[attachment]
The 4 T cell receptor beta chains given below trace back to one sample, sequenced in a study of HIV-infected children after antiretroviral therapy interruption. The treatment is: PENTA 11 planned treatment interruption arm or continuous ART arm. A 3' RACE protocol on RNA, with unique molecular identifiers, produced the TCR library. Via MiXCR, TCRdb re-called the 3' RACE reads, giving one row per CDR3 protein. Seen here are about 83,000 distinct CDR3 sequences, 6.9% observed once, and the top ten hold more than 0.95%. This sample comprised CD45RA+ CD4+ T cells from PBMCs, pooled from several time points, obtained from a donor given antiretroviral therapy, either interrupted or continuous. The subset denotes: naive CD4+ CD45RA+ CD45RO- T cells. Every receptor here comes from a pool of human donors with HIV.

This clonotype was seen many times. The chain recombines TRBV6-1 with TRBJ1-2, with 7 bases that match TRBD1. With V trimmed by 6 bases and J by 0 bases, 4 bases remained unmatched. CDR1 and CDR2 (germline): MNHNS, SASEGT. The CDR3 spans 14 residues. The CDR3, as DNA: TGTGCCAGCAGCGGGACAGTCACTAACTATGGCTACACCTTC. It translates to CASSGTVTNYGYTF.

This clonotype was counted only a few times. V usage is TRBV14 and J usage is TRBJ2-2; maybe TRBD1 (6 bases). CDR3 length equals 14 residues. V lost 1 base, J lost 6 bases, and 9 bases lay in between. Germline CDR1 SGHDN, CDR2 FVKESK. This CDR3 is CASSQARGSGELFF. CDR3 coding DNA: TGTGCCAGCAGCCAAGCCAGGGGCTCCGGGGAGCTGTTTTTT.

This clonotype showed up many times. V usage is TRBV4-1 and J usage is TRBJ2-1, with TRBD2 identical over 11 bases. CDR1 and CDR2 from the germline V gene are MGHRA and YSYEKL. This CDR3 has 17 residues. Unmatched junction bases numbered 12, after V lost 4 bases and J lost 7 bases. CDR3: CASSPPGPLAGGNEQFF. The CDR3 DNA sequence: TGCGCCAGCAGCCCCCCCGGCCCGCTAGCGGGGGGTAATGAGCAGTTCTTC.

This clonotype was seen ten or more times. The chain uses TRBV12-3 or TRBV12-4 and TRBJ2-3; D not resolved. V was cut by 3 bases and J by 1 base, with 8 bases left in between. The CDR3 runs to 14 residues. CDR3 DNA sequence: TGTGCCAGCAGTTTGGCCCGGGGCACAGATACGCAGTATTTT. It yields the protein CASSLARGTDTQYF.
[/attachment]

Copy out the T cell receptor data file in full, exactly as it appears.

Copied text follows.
The 4 T cell receptor beta chains given below trace back to one sample, sequenced in a study of HIV-infected children after antiretroviral therapy interruption. The treatment is: PENTA 11 planned treatment interruption arm or continuous ART arm. A 3' RACE protocol on RNA, with unique molecular identifiers, produced the TCR library. Via MiXCR, TCRdb re-called the 3' RACE reads, giving one row per CDR3 protein. Seen here are about 83,000 distinct CDR3 sequences, 6.9% observed once, and the top ten hold more than 0.95%. This sample comprised CD45RA+ CD4+ T cells from PBMCs, pooled from several time points, obtained from a donor given antiretroviral therapy, either interrupted or continuous. The subset denotes: naive CD4+ CD45RA+ CD45RO- T cells. Every receptor here comes from a pool of human donors with HIV.

This clonotype was seen many times. The chain recombines TRBV6-1 with TRBJ1-2, with 7 bases that match TRBD1. With V trimmed by 6 bases and J by 0 bases, 4 bases remained unmatched. CDR1 and CDR2 (germline): MNHNS, SASEGT. The CDR3 spans 14 residues. The CDR3, as DNA: TGTGCCAGCAGCGGGACAGTCACTAACTATGGCTACACCTTC. It translates to CASSGTVTNYGYTF.

This clonotype was counted only a few times. V usage is TRBV14 and J usage is TRBJ2-2; maybe TRBD1 (6 bases). CDR3 length equals 14 residues. V lost 1 base, J lost 6 bases, and 9 bases lay in between. Germline CDR1 SGHDN, CDR2 FVKESK. This CDR3 is CASSQARGSGELFF. CDR3 coding DNA: TGTGCCAGCAGCCAAGCCAGGGGCTCCGGGGAGCTGTTTTTT.

This clonotype showed up many times. V usage is TRBV4-1 and J usage is TRBJ2-1, with TRBD2 identical over 11 bases. CDR1 and CDR2 from the germline V gene are MGHRA and YSYEKL. This CDR3 has 17 residues. Unmatched junction bases numbered 12, after V lost 4 bases and J lost 7 bases. CDR3: CASSPPGPLAGGNEQFF. The CDR3 DNA sequence: TGCGCCAGCAGCCCCCCCGGCCCGCTAGCGGGGGGTAATGAGCAGTTCTTC.

This clonotype was seen ten or more times. The chain uses TRBV12-3 or TRBV12-4 and TRBJ2-3; D not resolved. V was cut by 3 bases and J by 1 base, with 8 bases left in between. The CDR3 runs to 14 residues. CDR3 DNA sequence: TGTGCCAGCAGTTTGGCCCGGGGCACAGATACGCAGTATTTT. It yields the protein CASSLARGTDTQYF.